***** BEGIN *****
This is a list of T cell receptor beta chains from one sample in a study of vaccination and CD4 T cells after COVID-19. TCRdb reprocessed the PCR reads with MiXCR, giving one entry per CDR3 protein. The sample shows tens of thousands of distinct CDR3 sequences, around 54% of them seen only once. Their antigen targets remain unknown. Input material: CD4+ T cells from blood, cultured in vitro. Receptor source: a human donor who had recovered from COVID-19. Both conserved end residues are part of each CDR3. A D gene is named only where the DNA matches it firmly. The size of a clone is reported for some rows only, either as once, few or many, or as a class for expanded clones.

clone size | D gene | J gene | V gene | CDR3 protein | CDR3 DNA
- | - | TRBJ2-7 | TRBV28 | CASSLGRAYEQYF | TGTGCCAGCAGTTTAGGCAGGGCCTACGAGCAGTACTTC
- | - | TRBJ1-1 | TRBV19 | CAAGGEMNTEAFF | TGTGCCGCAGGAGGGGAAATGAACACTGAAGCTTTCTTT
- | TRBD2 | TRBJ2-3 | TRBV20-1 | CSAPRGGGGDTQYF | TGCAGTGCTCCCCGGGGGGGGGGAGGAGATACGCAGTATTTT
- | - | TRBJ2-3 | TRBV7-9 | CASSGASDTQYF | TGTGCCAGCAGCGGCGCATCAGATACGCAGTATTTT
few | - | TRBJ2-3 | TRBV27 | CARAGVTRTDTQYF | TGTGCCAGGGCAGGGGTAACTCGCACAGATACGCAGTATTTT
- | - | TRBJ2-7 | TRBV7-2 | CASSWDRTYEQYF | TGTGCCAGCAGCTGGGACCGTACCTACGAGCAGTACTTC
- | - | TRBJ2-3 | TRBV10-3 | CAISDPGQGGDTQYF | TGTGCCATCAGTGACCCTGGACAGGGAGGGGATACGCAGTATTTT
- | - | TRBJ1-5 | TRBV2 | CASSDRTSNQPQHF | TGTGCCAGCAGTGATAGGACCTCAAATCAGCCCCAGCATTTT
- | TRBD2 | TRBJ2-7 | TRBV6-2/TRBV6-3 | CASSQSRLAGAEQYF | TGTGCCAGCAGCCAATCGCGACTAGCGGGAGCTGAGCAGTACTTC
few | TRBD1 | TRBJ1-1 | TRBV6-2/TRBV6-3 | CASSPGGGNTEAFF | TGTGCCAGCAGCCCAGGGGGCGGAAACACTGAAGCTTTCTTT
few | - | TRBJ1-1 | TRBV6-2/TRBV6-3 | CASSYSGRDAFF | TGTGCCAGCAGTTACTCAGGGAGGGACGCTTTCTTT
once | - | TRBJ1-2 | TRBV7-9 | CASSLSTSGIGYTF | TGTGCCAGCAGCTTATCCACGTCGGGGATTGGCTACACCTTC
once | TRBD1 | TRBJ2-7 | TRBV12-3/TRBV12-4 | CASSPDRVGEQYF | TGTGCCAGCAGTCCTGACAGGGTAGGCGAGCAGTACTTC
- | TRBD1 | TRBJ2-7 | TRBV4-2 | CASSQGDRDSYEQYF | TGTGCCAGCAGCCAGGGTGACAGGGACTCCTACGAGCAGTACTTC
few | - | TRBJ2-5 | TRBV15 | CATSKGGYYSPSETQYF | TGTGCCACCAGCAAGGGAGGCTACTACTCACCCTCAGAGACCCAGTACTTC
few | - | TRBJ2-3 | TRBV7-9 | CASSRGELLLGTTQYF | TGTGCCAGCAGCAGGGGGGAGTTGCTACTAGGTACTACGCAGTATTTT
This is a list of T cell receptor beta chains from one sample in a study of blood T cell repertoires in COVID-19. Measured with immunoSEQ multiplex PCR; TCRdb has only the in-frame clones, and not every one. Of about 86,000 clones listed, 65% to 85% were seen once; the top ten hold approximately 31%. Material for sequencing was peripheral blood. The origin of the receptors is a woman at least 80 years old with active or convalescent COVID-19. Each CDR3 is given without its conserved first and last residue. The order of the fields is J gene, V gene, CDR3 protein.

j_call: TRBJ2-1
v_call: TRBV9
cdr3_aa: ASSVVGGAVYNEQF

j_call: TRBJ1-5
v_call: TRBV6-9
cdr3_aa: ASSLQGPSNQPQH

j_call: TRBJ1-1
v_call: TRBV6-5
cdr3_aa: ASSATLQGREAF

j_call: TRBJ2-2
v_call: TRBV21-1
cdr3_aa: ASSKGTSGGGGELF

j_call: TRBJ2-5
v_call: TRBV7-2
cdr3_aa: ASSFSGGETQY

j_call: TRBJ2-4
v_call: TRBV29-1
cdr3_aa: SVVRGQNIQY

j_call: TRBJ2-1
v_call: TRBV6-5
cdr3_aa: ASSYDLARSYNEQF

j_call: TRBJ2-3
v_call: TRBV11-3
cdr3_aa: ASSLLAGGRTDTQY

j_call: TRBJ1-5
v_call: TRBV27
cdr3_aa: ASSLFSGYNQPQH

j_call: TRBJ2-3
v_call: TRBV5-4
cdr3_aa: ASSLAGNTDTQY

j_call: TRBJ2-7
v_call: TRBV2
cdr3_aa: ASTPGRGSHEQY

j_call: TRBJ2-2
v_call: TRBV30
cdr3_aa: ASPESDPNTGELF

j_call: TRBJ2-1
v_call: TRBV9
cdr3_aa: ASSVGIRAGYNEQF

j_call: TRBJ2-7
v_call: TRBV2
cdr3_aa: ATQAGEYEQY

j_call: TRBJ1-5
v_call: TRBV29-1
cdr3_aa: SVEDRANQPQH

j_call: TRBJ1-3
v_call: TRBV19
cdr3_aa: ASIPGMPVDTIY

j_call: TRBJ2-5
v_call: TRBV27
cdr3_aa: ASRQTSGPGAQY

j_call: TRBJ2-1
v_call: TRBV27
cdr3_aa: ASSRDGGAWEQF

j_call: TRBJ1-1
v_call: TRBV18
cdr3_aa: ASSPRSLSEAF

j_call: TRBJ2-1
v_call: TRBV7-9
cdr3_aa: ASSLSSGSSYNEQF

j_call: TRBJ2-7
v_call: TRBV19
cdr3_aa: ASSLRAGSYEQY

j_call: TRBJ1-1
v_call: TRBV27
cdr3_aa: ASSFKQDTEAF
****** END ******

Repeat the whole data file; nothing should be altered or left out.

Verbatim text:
This is a list of T cell receptor beta chains from one sample in a study of vaccination and CD4 T cells after COVID-19. TCRdb reprocessed the PCR reads with MiXCR, giving one entry per CDR3 protein. The sample shows tens of thousands of distinct CDR3 sequences, around 54% of them seen only once. Their antigen targets remain unknown. Input material: CD4+ T cells from blood, cultured in vitro. Receptor source: a human donor who had recovered from COVID-19. Both conserved end residues are part of each CDR3. A D gene is named only where the DNA matches it firmly. The size of a clone is reported for some rows only, either as once, few or many, or as a class for expanded clones.

clone size | D gene | J gene | V gene | CDR3 protein | CDR3 DNA
- | - | TRBJ2-7 | TRBV28 | CASSLGRAYEQYF | TGTGCCAGCAGTTTAGGCAGGGCCTACGAGCAGTACTTC
- | - | TRBJ1-1 | TRBV19 | CAAGGEMNTEAFF | TGTGCCGCAGGAGGGGAAATGAACACTGAAGCTTTCTTT
- | TRBD2 | TRBJ2-3 | TRBV20-1 | CSAPRGGGGDTQYF | TGCAGTGCTCCCCGGGGGGGGGGAGGAGATACGCAGTATTTT
- | - | TRBJ2-3 | TRBV7-9 | CASSGASDTQYF | TGTGCCAGCAGCGGCGCATCAGATACGCAGTATTTT
few | - | TRBJ2-3 | TRBV27 | CARAGVTRTDTQYF | TGTGCCAGGGCAGGGGTAACTCGCACAGATACGCAGTATTTT
- | - | TRBJ2-7 | TRBV7-2 | CASSWDRTYEQYF | TGTGCCAGCAGCTGGGACCGTACCTACGAGCAGTACTTC
- | - | TRBJ2-3 | TRBV10-3 | CAISDPGQGGDTQYF | TGTGCCATCAGTGACCCTGGACAGGGAGGGGATACGCAGTATTTT
- | - | TRBJ1-5 | TRBV2 | CASSDRTSNQPQHF | TGTGCCAGCAGTGATAGGACCTCAAATCAGCCCCAGCATTTT
- | TRBD2 | TRBJ2-7 | TRBV6-2/TRBV6-3 | CASSQSRLAGAEQYF | TGTGCCAGCAGCCAATCGCGACTAGCGGGAGCTGAGCAGTACTTC
few | TRBD1 | TRBJ1-1 | TRBV6-2/TRBV6-3 | CASSPGGGNTEAFF | TGTGCCAGCAGCCCAGGGGGCGGAAACACTGAAGCTTTCTTT
few | - | TRBJ1-1 | TRBV6-2/TRBV6-3 | CASSYSGRDAFF | TGTGCCAGCAGTTACTCAGGGAGGGACGCTTTCTTT
once | - | TRBJ1-2 | TRBV7-9 | CASSLSTSGIGYTF | TGTGCCAGCAGCTTATCCACGTCGGGGATTGGCTACACCTTC
once | TRBD1 | TRBJ2-7 | TRBV12-3/TRBV12-4 | CASSPDRVGEQYF | TGTGCCAGCAGTCCTGACAGGGTAGGCGAGCAGTACTTC
- | TRBD1 | TRBJ2-7 | TRBV4-2 | CASSQGDRDSYEQYF | TGTGCCAGCAGCCAGGGTGACAGGGACTCCTACGAGCAGTACTTC
few | - | TRBJ2-5 | TRBV15 | CATSKGGYYSPSETQYF | TGTGCCACCAGCAAGGGAGGCTACTACTCACCCTCAGAGACCCAGTACTTC
few | - | TRBJ2-3 | TRBV7-9 | CASSRGELLLGTTQYF | TGTGCCAGCAGCAGGGGGGAGTTGCTACTAGGTACTACGCAGTATTTT
This is a list of T cell receptor beta chains from one sample in a study of blood T cell repertoires in COVID-19. Measured with immunoSEQ multiplex PCR; TCRdb has only the in-frame clones, and not every one. Of about 86,000 clones listed, 65% to 85% were seen once; the top ten hold approximately 31%. Material for sequencing was peripheral blood. The origin of the receptors is a woman at least 80 years old with active or convalescent COVID-19. Each CDR3 is given without its conserved first and last residue. The order of the fields is J gene, V gene, CDR3 protein.

j_call: TRBJ2-1
v_call: TRBV9
cdr3_aa: ASSVVGGAVYNEQF

j_call: TRBJ1-5
v_call: TRBV6-9
cdr3_aa: ASSLQGPSNQPQH

j_call: TRBJ1-1
v_call: TRBV6-5
cdr3_aa: ASSATLQGREAF

j_call: TRBJ2-2
v_call: TRBV21-1
cdr3_aa: ASSKGTSGGGGELF

j_call: TRBJ2-5
v_call: TRBV7-2
cdr3_aa: ASSFSGGETQY

j_call: TRBJ2-4
v_call: TRBV29-1
cdr3_aa: SVVRGQNIQY

j_call: TRBJ2-1
v_call: TRBV6-5
cdr3_aa: ASSYDLARSYNEQF

j_call: TRBJ2-3
v_call: TRBV11-3
cdr3_aa: ASSLLAGGRTDTQY

j_call: TRBJ1-5
v_call: TRBV27
cdr3_aa: ASSLFSGYNQPQH

j_call: TRBJ2-3
v_call: TRBV5-4
cdr3_aa: ASSLAGNTDTQY

j_call: TRBJ2-7
v_call: TRBV2
cdr3_aa: ASTPGRGSHEQY

j_call: TRBJ2-2
v_call: TRBV30
cdr3_aa: ASPESDPNTGELF

j_call: TRBJ2-1
v_call: TRBV9
cdr3_aa: ASSVGIRAGYNEQF

j_call: TRBJ2-7
v_call: TRBV2
cdr3_aa: ATQAGEYEQY

j_call: TRBJ1-5
v_call: TRBV29-1
cdr3_aa: SVEDRANQPQH

j_call: TRBJ1-3
v_call: TRBV19
cdr3_aa: ASIPGMPVDTIY

j_call: TRBJ2-5
v_call: TRBV27
cdr3_aa: ASRQTSGPGAQY

j_call: TRBJ2-1
v_call: TRBV27
cdr3_aa: ASSRDGGAWEQF

j_call: TRBJ1-1
v_call: TRBV18
cdr3_aa: ASSPRSLSEAF

j_call: TRBJ2-1
v_call: TRBV7-9
cdr3_aa: ASSLSSGSSYNEQF

j_call: TRBJ2-7
v_call: TRBV19
cdr3_aa: ASSLRAGSYEQY

j_call: TRBJ1-1
v_call: TRBV27
cdr3_aa: ASSFKQDTEAF